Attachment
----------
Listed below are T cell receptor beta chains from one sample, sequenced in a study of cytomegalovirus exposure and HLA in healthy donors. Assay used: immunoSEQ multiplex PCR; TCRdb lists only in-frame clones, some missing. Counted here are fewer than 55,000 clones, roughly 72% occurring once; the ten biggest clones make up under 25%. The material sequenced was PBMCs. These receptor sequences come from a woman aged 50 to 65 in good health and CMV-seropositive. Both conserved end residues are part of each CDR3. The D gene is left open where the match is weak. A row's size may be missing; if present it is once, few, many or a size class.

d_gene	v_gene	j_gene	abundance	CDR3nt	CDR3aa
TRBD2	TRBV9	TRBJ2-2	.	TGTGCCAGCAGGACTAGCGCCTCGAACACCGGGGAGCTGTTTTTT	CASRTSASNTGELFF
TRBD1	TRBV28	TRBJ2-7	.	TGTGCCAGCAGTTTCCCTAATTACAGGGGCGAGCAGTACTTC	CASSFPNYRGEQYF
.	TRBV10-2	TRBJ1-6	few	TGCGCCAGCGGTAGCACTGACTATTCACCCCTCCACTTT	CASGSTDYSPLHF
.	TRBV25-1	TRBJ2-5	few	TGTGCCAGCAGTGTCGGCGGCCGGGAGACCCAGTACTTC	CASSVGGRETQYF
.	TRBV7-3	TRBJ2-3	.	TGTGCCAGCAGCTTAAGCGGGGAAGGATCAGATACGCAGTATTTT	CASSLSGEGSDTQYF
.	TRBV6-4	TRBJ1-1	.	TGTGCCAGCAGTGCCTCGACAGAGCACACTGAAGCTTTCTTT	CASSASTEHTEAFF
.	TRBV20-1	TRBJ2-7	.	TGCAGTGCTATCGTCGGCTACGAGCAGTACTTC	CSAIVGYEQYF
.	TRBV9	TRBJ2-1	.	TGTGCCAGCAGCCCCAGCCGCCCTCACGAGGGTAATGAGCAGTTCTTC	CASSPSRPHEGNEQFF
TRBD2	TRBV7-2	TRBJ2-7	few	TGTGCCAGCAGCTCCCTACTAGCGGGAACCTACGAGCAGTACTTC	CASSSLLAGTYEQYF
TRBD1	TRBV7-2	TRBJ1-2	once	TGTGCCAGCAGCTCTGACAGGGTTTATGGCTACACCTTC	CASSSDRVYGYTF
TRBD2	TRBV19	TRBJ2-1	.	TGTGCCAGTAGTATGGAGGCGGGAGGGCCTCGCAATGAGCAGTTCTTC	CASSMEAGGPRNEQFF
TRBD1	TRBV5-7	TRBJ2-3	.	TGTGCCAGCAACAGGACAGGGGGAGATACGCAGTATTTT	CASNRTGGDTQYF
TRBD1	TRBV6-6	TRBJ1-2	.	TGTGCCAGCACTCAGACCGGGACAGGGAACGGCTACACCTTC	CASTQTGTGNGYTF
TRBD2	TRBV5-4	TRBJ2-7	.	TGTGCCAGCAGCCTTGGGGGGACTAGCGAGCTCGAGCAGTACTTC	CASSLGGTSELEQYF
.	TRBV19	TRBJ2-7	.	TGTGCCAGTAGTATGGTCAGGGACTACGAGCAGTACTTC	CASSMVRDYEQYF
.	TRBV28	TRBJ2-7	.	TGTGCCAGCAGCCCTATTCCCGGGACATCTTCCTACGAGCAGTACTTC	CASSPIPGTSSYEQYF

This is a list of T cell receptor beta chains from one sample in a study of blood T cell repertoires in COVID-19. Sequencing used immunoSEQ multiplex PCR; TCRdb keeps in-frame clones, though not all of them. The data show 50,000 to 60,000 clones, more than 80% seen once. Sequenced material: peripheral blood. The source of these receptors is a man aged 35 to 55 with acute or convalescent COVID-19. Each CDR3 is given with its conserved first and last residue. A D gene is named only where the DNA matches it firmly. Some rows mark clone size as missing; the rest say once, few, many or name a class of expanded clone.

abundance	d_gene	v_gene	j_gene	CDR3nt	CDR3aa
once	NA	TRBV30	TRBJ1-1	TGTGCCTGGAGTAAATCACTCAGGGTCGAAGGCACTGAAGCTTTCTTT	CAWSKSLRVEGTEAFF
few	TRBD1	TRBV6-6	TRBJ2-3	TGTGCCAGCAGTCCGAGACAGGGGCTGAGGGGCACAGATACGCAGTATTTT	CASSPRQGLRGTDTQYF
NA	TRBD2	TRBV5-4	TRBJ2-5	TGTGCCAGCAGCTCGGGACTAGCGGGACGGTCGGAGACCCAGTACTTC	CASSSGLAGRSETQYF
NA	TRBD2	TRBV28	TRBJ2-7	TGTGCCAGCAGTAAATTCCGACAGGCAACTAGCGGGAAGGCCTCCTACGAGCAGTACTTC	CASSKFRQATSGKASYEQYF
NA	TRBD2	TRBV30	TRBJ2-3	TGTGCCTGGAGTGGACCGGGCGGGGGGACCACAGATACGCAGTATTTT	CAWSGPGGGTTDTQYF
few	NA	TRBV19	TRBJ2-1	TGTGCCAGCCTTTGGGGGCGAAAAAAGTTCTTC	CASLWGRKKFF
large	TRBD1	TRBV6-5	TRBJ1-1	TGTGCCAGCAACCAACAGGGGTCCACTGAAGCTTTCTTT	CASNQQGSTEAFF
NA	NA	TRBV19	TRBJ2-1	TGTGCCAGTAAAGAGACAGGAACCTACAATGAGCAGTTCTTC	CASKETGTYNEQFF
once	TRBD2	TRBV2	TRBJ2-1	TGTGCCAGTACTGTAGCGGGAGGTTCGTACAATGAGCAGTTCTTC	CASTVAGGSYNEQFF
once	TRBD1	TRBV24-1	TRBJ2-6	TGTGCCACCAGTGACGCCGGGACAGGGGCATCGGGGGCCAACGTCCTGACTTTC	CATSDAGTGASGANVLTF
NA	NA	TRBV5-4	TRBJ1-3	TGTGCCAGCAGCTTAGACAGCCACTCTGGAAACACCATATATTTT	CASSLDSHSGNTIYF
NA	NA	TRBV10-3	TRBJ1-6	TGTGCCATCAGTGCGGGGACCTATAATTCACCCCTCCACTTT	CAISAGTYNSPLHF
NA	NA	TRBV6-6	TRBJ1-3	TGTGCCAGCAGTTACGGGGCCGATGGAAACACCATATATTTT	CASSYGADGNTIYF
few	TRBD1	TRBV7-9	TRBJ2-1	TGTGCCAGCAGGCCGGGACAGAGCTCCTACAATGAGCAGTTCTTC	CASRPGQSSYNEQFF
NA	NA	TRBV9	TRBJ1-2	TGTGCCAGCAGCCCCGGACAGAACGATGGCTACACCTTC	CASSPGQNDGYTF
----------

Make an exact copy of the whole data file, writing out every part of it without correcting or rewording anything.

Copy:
Listed below are T cell receptor beta chains from one sample, sequenced in a study of cytomegalovirus exposure and HLA in healthy donors. Assay used: immunoSEQ multiplex PCR; TCRdb lists only in-frame clones, some missing. Counted here are fewer than 55,000 clones, roughly 72% occurring once; the ten biggest clones make up under 25%. The material sequenced was PBMCs. These receptor sequences come from a woman aged 50 to 65 in good health and CMV-seropositive. Both conserved end residues are part of each CDR3. The D gene is left open where the match is weak. A row's size may be missing; if present it is once, few, many or a size class.

d_gene	v_gene	j_gene	abundance	CDR3nt	CDR3aa
TRBD2	TRBV9	TRBJ2-2	.	TGTGCCAGCAGGACTAGCGCCTCGAACACCGGGGAGCTGTTTTTT	CASRTSASNTGELFF
TRBD1	TRBV28	TRBJ2-7	.	TGTGCCAGCAGTTTCCCTAATTACAGGGGCGAGCAGTACTTC	CASSFPNYRGEQYF
.	TRBV10-2	TRBJ1-6	few	TGCGCCAGCGGTAGCACTGACTATTCACCCCTCCACTTT	CASGSTDYSPLHF
.	TRBV25-1	TRBJ2-5	few	TGTGCCAGCAGTGTCGGCGGCCGGGAGACCCAGTACTTC	CASSVGGRETQYF
.	TRBV7-3	TRBJ2-3	.	TGTGCCAGCAGCTTAAGCGGGGAAGGATCAGATACGCAGTATTTT	CASSLSGEGSDTQYF
.	TRBV6-4	TRBJ1-1	.	TGTGCCAGCAGTGCCTCGACAGAGCACACTGAAGCTTTCTTT	CASSASTEHTEAFF
.	TRBV20-1	TRBJ2-7	.	TGCAGTGCTATCGTCGGCTACGAGCAGTACTTC	CSAIVGYEQYF
.	TRBV9	TRBJ2-1	.	TGTGCCAGCAGCCCCAGCCGCCCTCACGAGGGTAATGAGCAGTTCTTC	CASSPSRPHEGNEQFF
TRBD2	TRBV7-2	TRBJ2-7	few	TGTGCCAGCAGCTCCCTACTAGCGGGAACCTACGAGCAGTACTTC	CASSSLLAGTYEQYF
TRBD1	TRBV7-2	TRBJ1-2	once	TGTGCCAGCAGCTCTGACAGGGTTTATGGCTACACCTTC	CASSSDRVYGYTF
TRBD2	TRBV19	TRBJ2-1	.	TGTGCCAGTAGTATGGAGGCGGGAGGGCCTCGCAATGAGCAGTTCTTC	CASSMEAGGPRNEQFF
TRBD1	TRBV5-7	TRBJ2-3	.	TGTGCCAGCAACAGGACAGGGGGAGATACGCAGTATTTT	CASNRTGGDTQYF
TRBD1	TRBV6-6	TRBJ1-2	.	TGTGCCAGCACTCAGACCGGGACAGGGAACGGCTACACCTTC	CASTQTGTGNGYTF
TRBD2	TRBV5-4	TRBJ2-7	.	TGTGCCAGCAGCCTTGGGGGGACTAGCGAGCTCGAGCAGTACTTC	CASSLGGTSELEQYF
.	TRBV19	TRBJ2-7	.	TGTGCCAGTAGTATGGTCAGGGACTACGAGCAGTACTTC	CASSMVRDYEQYF
.	TRBV28	TRBJ2-7	.	TGTGCCAGCAGCCCTATTCCCGGGACATCTTCCTACGAGCAGTACTTC	CASSPIPGTSSYEQYF

This is a list of T cell receptor beta chains from one sample in a study of blood T cell repertoires in COVID-19. Sequencing used immunoSEQ multiplex PCR; TCRdb keeps in-frame clones, though not all of them. The data show 50,000 to 60,000 clones, more than 80% seen once. Sequenced material: peripheral blood. The source of these receptors is a man aged 35 to 55 with acute or convalescent COVID-19. Each CDR3 is given with its conserved first and last residue. A D gene is named only where the DNA matches it firmly. Some rows mark clone size as missing; the rest say once, few, many or name a class of expanded clone.

abundance	d_gene	v_gene	j_gene	CDR3nt	CDR3aa
once	NA	TRBV30	TRBJ1-1	TGTGCCTGGAGTAAATCACTCAGGGTCGAAGGCACTGAAGCTTTCTTT	CAWSKSLRVEGTEAFF
few	TRBD1	TRBV6-6	TRBJ2-3	TGTGCCAGCAGTCCGAGACAGGGGCTGAGGGGCACAGATACGCAGTATTTT	CASSPRQGLRGTDTQYF
NA	TRBD2	TRBV5-4	TRBJ2-5	TGTGCCAGCAGCTCGGGACTAGCGGGACGGTCGGAGACCCAGTACTTC	CASSSGLAGRSETQYF
NA	TRBD2	TRBV28	TRBJ2-7	TGTGCCAGCAGTAAATTCCGACAGGCAACTAGCGGGAAGGCCTCCTACGAGCAGTACTTC	CASSKFRQATSGKASYEQYF
NA	TRBD2	TRBV30	TRBJ2-3	TGTGCCTGGAGTGGACCGGGCGGGGGGACCACAGATACGCAGTATTTT	CAWSGPGGGTTDTQYF
few	NA	TRBV19	TRBJ2-1	TGTGCCAGCCTTTGGGGGCGAAAAAAGTTCTTC	CASLWGRKKFF
large	TRBD1	TRBV6-5	TRBJ1-1	TGTGCCAGCAACCAACAGGGGTCCACTGAAGCTTTCTTT	CASNQQGSTEAFF
NA	NA	TRBV19	TRBJ2-1	TGTGCCAGTAAAGAGACAGGAACCTACAATGAGCAGTTCTTC	CASKETGTYNEQFF
once	TRBD2	TRBV2	TRBJ2-1	TGTGCCAGTACTGTAGCGGGAGGTTCGTACAATGAGCAGTTCTTC	CASTVAGGSYNEQFF
once	TRBD1	TRBV24-1	TRBJ2-6	TGTGCCACCAGTGACGCCGGGACAGGGGCATCGGGGGCCAACGTCCTGACTTTC	CATSDAGTGASGANVLTF
NA	NA	TRBV5-4	TRBJ1-3	TGTGCCAGCAGCTTAGACAGCCACTCTGGAAACACCATATATTTT	CASSLDSHSGNTIYF
NA	NA	TRBV10-3	TRBJ1-6	TGTGCCATCAGTGCGGGGACCTATAATTCACCCCTCCACTTT	CAISAGTYNSPLHF
NA	NA	TRBV6-6	TRBJ1-3	TGTGCCAGCAGTTACGGGGCCGATGGAAACACCATATATTTT	CASSYGADGNTIYF
few	TRBD1	TRBV7-9	TRBJ2-1	TGTGCCAGCAGGCCGGGACAGAGCTCCTACAATGAGCAGTTCTTC	CASRPGQSSYNEQFF
NA	NA	TRBV9	TRBJ1-2	TGTGCCAGCAGCCCCGGACAGAACGATGGCTACACCTTC	CASSPGQNDGYTF